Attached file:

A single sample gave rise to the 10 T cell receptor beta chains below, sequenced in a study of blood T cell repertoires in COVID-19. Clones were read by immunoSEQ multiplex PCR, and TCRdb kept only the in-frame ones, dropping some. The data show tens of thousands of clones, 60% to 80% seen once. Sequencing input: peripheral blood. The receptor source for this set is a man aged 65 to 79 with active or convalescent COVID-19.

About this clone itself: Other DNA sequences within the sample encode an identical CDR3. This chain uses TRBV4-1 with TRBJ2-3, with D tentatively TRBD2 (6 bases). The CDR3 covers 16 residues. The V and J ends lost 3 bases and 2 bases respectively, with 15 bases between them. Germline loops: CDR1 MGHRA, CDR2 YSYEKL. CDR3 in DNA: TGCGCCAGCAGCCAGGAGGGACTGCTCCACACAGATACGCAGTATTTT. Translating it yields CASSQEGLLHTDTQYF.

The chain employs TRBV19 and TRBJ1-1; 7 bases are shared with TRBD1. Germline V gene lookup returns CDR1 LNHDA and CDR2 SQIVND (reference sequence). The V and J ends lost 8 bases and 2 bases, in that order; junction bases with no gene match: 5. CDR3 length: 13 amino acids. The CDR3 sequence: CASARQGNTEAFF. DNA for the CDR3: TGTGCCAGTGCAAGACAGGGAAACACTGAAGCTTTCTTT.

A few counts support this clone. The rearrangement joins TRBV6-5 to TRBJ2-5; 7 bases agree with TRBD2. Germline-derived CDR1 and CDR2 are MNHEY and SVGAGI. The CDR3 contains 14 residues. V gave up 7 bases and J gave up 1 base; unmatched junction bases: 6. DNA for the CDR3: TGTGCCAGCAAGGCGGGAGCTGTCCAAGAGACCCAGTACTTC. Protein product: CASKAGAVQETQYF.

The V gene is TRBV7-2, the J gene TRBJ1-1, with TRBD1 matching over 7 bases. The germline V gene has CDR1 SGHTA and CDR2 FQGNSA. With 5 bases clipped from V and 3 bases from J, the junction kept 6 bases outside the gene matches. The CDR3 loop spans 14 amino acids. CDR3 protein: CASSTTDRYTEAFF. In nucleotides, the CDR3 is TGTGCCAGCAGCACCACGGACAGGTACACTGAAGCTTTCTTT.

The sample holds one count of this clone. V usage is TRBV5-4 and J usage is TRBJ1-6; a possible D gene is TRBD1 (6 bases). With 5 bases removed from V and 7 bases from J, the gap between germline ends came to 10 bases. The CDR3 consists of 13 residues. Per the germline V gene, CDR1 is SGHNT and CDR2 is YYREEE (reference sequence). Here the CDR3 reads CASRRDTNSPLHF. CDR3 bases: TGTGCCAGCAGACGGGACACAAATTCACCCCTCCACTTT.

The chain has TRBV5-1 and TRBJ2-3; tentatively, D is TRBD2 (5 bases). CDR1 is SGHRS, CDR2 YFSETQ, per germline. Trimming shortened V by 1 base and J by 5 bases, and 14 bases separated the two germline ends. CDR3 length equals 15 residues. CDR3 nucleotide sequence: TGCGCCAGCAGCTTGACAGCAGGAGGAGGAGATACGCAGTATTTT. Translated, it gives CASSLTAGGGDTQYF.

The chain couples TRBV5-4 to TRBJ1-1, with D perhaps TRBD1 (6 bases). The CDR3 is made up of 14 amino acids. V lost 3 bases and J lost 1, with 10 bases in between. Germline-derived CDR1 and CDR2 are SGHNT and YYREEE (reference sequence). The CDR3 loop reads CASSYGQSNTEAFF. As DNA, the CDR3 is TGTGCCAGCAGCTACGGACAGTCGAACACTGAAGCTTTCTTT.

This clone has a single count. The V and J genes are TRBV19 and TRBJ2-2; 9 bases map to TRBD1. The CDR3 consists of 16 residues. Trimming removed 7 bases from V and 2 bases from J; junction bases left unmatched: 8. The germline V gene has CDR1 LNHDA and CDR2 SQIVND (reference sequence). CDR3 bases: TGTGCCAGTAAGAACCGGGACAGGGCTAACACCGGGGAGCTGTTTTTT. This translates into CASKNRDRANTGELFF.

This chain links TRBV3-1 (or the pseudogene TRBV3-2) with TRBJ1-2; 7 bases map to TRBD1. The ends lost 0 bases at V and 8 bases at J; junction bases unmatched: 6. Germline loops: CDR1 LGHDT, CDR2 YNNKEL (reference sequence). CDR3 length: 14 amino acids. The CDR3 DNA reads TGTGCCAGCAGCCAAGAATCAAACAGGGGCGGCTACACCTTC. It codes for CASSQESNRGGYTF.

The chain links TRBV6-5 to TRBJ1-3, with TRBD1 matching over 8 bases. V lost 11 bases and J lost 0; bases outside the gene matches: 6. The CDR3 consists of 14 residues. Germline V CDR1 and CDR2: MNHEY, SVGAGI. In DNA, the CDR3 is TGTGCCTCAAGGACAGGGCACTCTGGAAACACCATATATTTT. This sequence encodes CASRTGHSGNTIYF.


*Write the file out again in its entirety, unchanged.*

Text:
A single sample gave rise to the 10 T cell receptor beta chains below, sequenced in a study of blood T cell repertoires in COVID-19. Clones were read by immunoSEQ multiplex PCR, and TCRdb kept only the in-frame ones, dropping some. The data show tens of thousands of clones, 60% to 80% seen once. Sequencing input: peripheral blood. The receptor source for this set is a man aged 65 to 79 with active or convalescent COVID-19.

About this clone itself: Other DNA sequences within the sample encode an identical CDR3. This chain uses TRBV4-1 with TRBJ2-3, with D tentatively TRBD2 (6 bases). The CDR3 covers 16 residues. The V and J ends lost 3 bases and 2 bases respectively, with 15 bases between them. Germline loops: CDR1 MGHRA, CDR2 YSYEKL. CDR3 in DNA: TGCGCCAGCAGCCAGGAGGGACTGCTCCACACAGATACGCAGTATTTT. Translating it yields CASSQEGLLHTDTQYF.

The chain employs TRBV19 and TRBJ1-1; 7 bases are shared with TRBD1. Germline V gene lookup returns CDR1 LNHDA and CDR2 SQIVND (reference sequence). The V and J ends lost 8 bases and 2 bases, in that order; junction bases with no gene match: 5. CDR3 length: 13 amino acids. The CDR3 sequence: CASARQGNTEAFF. DNA for the CDR3: TGTGCCAGTGCAAGACAGGGAAACACTGAAGCTTTCTTT.

A few counts support this clone. The rearrangement joins TRBV6-5 to TRBJ2-5; 7 bases agree with TRBD2. Germline-derived CDR1 and CDR2 are MNHEY and SVGAGI. The CDR3 contains 14 residues. V gave up 7 bases and J gave up 1 base; unmatched junction bases: 6. DNA for the CDR3: TGTGCCAGCAAGGCGGGAGCTGTCCAAGAGACCCAGTACTTC. Protein product: CASKAGAVQETQYF.

The V gene is TRBV7-2, the J gene TRBJ1-1, with TRBD1 matching over 7 bases. The germline V gene has CDR1 SGHTA and CDR2 FQGNSA. With 5 bases clipped from V and 3 bases from J, the junction kept 6 bases outside the gene matches. The CDR3 loop spans 14 amino acids. CDR3 protein: CASSTTDRYTEAFF. In nucleotides, the CDR3 is TGTGCCAGCAGCACCACGGACAGGTACACTGAAGCTTTCTTT.

The sample holds one count of this clone. V usage is TRBV5-4 and J usage is TRBJ1-6; a possible D gene is TRBD1 (6 bases). With 5 bases removed from V and 7 bases from J, the gap between germline ends came to 10 bases. The CDR3 consists of 13 residues. Per the germline V gene, CDR1 is SGHNT and CDR2 is YYREEE (reference sequence). Here the CDR3 reads CASRRDTNSPLHF. CDR3 bases: TGTGCCAGCAGACGGGACACAAATTCACCCCTCCACTTT.

The chain has TRBV5-1 and TRBJ2-3; tentatively, D is TRBD2 (5 bases). CDR1 is SGHRS, CDR2 YFSETQ, per germline. Trimming shortened V by 1 base and J by 5 bases, and 14 bases separated the two germline ends. CDR3 length equals 15 residues. CDR3 nucleotide sequence: TGCGCCAGCAGCTTGACAGCAGGAGGAGGAGATACGCAGTATTTT. Translated, it gives CASSLTAGGGDTQYF.

The chain couples TRBV5-4 to TRBJ1-1, with D perhaps TRBD1 (6 bases). The CDR3 is made up of 14 amino acids. V lost 3 bases and J lost 1, with 10 bases in between. Germline-derived CDR1 and CDR2 are SGHNT and YYREEE (reference sequence). The CDR3 loop reads CASSYGQSNTEAFF. As DNA, the CDR3 is TGTGCCAGCAGCTACGGACAGTCGAACACTGAAGCTTTCTTT.

This clone has a single count. The V and J genes are TRBV19 and TRBJ2-2; 9 bases map to TRBD1. The CDR3 consists of 16 residues. Trimming removed 7 bases from V and 2 bases from J; junction bases left unmatched: 8. The germline V gene has CDR1 LNHDA and CDR2 SQIVND (reference sequence). CDR3 bases: TGTGCCAGTAAGAACCGGGACAGGGCTAACACCGGGGAGCTGTTTTTT. This translates into CASKNRDRANTGELFF.

This chain links TRBV3-1 (or the pseudogene TRBV3-2) with TRBJ1-2; 7 bases map to TRBD1. The ends lost 0 bases at V and 8 bases at J; junction bases unmatched: 6. Germline loops: CDR1 LGHDT, CDR2 YNNKEL (reference sequence). CDR3 length: 14 amino acids. The CDR3 DNA reads TGTGCCAGCAGCCAAGAATCAAACAGGGGCGGCTACACCTTC. It codes for CASSQESNRGGYTF.

The chain links TRBV6-5 to TRBJ1-3, with TRBD1 matching over 8 bases. V lost 11 bases and J lost 0; bases outside the gene matches: 6. The CDR3 consists of 14 residues. Germline V CDR1 and CDR2: MNHEY, SVGAGI. In DNA, the CDR3 is TGTGCCTCAAGGACAGGGCACTCTGGAAACACCATATATTTT. This sequence encodes CASRTGHSGNTIYF.